Since this tale takes place in a fantasy world, it is up to the author to provide the necessary geography, and the lowdown on the people who inhabit this world. This, my fellow readers, is done most admirably by Mr. Brown. The varied landscapes/waterscapes are a prime example; a crashing surf or a region made of reeds, I was drawn into the sites, canoeing the labyrinth of an endless marshland, or surviving a deadly storm on a makeshift raft.

A well told tale of a resourceful wanderer still looking for his future.  5 stars

The Lady of the Tower by Elizabeth St.John

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I thoroughly enjoyed reading this book.  A fascinating tale of the period when England said goodbye to the Tudors and hello to the Stuarts. The protagonist, Lucy, grows up in a household where she is treated with contempt by her guardian and by her scheming sister Barbara. In a time when women had very little say in their futures and where the intricate, backstabbing antics of the Royal Court, Lucy struggles to survive.  Married to an important member of the King’s retinue of courtiers, she finds herself living in the infamous Tower of London, the wife of the Tower Gaoler.

The author paints a vivid picture of life in the early 17th century. I was drawn in by the descriptive, and indeed the educative nature that arises from the pages. Lucy, a woman, dares to formulate and even more daring, lets her opinions known. It was indeed a world dominated by men of noble birth, not very unlike the world we live in now(substitute rich for noble). In Lucy’s words, “I so tire of these court behaviors, where the men who rule think only of their own affairs and not of those of the citizens of this land.” Words that I utter every day.

I chose to read this book not knowing much of the period, at least not from the perspective of the court of King James and his son Charles. I now know a lot more, and if there is one thing I love to do is to learn history. If I can do that and be entertained along the way, then so much the better. The author has done those things while at the same time preparing the way for a sequel. After all of the pain, anguish, fear, and even the joys of her life, Lucy emerges as one of the more interesting characters I have come across in my historical-fiction reading. 5 stars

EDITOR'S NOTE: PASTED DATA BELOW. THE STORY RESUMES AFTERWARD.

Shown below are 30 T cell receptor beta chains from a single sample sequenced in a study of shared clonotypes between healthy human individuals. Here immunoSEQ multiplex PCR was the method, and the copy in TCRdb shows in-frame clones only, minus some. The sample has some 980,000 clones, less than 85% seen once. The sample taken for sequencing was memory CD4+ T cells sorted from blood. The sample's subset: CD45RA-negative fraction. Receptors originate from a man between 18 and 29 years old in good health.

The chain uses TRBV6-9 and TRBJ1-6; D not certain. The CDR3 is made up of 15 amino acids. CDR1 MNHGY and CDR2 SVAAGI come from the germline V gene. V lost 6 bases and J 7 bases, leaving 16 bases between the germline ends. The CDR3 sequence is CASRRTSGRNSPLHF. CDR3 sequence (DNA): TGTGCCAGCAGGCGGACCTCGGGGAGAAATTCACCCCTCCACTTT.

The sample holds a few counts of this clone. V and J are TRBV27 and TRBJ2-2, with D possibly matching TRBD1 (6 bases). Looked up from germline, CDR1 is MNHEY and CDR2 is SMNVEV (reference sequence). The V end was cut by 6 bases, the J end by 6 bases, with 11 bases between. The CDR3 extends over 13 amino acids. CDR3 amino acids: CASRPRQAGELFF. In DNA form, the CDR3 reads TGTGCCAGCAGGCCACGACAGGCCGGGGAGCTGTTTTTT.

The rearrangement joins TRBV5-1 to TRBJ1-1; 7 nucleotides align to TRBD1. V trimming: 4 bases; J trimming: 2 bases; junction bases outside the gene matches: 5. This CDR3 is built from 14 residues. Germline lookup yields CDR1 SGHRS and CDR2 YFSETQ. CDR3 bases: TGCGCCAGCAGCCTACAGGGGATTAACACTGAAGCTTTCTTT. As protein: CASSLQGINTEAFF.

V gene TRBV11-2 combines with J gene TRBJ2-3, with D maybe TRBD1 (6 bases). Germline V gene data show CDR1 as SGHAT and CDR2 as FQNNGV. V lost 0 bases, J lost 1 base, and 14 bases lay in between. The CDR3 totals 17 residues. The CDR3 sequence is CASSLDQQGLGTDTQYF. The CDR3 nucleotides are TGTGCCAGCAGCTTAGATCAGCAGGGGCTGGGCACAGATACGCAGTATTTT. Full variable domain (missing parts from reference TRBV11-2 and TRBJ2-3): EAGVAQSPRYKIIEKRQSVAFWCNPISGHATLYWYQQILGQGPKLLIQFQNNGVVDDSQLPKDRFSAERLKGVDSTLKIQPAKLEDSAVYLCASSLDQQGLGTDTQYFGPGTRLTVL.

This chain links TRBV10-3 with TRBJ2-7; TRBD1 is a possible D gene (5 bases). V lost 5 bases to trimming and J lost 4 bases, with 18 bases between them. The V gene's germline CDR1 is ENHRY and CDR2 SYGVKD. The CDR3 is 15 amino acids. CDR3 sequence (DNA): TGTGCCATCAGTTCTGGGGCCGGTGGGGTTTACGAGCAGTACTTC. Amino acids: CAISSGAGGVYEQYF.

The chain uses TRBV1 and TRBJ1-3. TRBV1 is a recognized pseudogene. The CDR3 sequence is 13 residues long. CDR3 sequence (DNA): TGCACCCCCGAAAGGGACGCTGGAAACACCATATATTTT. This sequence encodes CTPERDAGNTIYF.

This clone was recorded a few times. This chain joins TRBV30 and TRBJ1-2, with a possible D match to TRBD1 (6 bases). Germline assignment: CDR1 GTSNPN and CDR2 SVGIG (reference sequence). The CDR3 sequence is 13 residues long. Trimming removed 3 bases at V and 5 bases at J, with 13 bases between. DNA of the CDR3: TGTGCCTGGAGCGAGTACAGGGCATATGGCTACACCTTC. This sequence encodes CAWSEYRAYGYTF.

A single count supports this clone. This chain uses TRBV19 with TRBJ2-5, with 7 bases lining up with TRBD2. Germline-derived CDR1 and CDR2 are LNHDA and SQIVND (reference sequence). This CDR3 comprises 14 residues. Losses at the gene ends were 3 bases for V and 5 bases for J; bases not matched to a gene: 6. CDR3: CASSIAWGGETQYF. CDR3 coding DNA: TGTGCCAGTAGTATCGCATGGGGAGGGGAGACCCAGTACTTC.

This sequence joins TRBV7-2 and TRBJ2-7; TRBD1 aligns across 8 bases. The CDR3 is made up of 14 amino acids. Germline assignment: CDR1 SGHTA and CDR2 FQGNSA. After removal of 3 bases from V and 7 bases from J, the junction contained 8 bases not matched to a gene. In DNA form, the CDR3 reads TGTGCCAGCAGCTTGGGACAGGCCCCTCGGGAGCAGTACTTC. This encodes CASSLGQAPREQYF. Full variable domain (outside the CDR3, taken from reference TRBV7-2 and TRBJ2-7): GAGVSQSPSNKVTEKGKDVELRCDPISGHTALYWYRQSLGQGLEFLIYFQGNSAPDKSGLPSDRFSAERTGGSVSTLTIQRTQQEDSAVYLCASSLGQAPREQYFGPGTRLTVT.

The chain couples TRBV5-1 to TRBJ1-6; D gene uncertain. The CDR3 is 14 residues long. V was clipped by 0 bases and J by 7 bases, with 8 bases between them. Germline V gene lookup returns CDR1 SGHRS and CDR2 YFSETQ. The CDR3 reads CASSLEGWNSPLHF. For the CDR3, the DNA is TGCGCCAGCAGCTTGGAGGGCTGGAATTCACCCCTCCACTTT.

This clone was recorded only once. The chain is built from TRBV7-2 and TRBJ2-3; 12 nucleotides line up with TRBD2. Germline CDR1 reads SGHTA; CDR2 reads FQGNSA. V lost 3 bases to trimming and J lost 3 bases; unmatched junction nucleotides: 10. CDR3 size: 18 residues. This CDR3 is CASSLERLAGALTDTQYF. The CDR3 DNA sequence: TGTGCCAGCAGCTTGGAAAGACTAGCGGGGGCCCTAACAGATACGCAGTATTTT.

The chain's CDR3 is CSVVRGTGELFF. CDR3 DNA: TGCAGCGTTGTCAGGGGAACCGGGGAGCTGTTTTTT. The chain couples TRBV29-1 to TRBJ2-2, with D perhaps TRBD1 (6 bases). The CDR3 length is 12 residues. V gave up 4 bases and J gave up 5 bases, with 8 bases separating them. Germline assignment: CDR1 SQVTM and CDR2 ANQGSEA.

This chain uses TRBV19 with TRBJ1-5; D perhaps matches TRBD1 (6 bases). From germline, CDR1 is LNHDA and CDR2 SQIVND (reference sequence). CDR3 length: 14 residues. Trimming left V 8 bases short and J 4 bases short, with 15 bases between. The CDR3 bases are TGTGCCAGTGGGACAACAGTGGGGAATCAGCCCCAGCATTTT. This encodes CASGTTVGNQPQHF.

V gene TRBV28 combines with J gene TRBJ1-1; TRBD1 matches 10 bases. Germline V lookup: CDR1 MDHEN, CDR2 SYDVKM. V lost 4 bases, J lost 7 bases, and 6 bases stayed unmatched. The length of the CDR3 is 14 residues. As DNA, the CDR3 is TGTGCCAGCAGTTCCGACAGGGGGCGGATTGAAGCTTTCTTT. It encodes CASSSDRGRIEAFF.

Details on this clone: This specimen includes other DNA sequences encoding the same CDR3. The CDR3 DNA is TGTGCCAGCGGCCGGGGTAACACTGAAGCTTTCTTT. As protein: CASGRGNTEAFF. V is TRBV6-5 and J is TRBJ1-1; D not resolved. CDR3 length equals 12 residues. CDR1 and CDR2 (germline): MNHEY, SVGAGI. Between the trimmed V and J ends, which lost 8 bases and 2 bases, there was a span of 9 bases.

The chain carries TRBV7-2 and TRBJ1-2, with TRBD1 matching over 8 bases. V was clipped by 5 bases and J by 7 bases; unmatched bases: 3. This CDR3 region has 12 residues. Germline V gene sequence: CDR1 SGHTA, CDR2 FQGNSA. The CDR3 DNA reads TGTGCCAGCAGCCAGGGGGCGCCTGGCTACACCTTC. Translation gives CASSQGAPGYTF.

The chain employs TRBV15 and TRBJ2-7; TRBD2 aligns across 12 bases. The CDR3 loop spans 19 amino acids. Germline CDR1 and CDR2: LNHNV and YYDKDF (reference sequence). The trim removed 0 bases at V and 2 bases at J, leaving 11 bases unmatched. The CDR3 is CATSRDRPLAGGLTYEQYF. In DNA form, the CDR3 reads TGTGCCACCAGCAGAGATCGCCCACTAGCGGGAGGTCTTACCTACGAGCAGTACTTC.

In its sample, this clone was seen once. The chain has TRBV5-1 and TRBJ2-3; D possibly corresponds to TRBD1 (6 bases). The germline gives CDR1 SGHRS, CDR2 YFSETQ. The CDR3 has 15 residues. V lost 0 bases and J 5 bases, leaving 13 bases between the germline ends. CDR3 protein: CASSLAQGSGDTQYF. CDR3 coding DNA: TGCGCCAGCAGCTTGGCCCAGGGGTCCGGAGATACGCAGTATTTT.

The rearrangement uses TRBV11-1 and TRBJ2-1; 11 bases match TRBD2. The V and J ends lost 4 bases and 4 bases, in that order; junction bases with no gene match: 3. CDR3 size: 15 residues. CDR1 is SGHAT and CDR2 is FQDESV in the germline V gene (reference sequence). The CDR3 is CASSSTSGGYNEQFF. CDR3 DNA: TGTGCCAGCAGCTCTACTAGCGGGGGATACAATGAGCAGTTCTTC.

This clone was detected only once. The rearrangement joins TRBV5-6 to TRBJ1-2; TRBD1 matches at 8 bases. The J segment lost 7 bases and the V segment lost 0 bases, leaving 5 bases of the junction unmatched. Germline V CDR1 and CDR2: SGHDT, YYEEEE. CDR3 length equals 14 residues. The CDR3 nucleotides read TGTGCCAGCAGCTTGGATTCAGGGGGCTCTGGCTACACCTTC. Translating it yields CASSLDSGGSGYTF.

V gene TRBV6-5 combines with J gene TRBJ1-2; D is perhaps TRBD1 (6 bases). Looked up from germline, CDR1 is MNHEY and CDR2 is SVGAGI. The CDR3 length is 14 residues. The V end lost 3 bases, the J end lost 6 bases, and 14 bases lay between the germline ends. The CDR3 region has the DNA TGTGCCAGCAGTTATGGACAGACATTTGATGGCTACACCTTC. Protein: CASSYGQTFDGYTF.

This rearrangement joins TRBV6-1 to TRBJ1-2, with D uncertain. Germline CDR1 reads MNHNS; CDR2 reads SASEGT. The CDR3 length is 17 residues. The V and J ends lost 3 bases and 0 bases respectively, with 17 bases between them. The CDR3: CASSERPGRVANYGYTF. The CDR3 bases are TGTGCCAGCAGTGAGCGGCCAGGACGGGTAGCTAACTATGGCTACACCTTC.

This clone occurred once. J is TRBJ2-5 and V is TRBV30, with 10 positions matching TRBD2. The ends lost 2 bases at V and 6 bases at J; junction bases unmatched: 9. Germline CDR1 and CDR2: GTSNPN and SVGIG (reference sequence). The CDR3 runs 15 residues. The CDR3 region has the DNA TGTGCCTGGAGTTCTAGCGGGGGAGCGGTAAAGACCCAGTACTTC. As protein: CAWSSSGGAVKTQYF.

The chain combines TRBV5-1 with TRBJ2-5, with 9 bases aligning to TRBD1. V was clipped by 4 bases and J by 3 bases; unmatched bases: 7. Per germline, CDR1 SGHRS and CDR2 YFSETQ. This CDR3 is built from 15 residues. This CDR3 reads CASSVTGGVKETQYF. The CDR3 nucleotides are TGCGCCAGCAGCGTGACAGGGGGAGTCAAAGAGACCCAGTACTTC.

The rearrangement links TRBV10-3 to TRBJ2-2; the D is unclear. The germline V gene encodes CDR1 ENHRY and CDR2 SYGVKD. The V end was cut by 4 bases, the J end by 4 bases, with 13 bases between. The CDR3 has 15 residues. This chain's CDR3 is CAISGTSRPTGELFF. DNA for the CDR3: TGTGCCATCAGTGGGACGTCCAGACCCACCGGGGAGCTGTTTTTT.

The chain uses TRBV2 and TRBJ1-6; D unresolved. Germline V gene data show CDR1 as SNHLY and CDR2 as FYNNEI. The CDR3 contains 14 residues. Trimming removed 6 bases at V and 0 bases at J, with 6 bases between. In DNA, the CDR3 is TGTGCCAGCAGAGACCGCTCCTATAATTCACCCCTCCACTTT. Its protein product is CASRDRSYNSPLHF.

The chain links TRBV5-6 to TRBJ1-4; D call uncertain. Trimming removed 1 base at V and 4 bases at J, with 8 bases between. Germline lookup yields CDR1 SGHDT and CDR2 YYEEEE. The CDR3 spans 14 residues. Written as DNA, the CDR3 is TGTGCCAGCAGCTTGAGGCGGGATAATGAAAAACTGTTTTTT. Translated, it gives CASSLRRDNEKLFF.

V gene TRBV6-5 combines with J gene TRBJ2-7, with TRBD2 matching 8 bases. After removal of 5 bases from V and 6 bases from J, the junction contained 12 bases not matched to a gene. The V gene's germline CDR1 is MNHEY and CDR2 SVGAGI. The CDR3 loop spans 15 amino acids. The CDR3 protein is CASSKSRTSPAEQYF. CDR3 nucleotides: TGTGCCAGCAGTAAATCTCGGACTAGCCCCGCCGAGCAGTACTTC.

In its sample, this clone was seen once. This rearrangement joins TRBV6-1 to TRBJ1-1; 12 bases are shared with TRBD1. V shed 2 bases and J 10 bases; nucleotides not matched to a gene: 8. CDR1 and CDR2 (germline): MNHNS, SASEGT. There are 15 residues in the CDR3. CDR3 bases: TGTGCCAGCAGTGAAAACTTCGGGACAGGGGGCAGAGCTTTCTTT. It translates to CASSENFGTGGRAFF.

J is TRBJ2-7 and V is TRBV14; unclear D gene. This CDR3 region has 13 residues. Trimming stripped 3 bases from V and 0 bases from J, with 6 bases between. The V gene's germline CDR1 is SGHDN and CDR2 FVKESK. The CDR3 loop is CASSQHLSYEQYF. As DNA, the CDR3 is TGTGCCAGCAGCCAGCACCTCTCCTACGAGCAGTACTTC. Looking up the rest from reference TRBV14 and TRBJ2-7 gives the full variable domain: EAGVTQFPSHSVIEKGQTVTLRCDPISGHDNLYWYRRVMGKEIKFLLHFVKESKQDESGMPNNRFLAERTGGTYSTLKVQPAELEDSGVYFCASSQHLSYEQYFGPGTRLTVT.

Michael – Book 3 of The Triptych Chronicle by Prue Batten

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Astonishing, amazing, creative – fiction that stirs the heartstrings. When I first started writing reviews, and was on the hunt for authors who would feed my passion, Prue Batten came highly recommended – to paraphrase the recommendation – “Prue could write a phone book and make it compelling.” The depth of character that permeates her narratives is certainly on display in Michael. The mental anguish, the sheer trauma, the weight of responsibility, the relentless downward spiral of hatred and revenge – all that and a downright entertaining story to boot. A tale of merchants and the life and death competition for riches and power set against the political maneuverings of the unpopular ruling class in Byzantine Constantinople. Like an exquisite piece of fine needlework, the author has embroidered an intricate tale highlighted by the details of that vast city and the life within it. So, dear reader, if you have not read Prue Batten, then you are denying yourself a literary treat. 5 stars

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A cracking follow up to The Bloody Black Flag, The Devil’s Wind is an entertaining mystery guaranteed to have you scratching your heads, along with Spider John as he tries to unravel a murder on board the merchant vessel, Redemption. Having given up the hazards of piracy, Spider John is heading home to Boston after joining a merchant convoy escorted by the British Navy. What should be a routine voyage turns out to be anything but as the Captain of Redemption is found dead in his cabin seemingly self-inflicted, but nagging circumstances have Spider John looking for a murderer.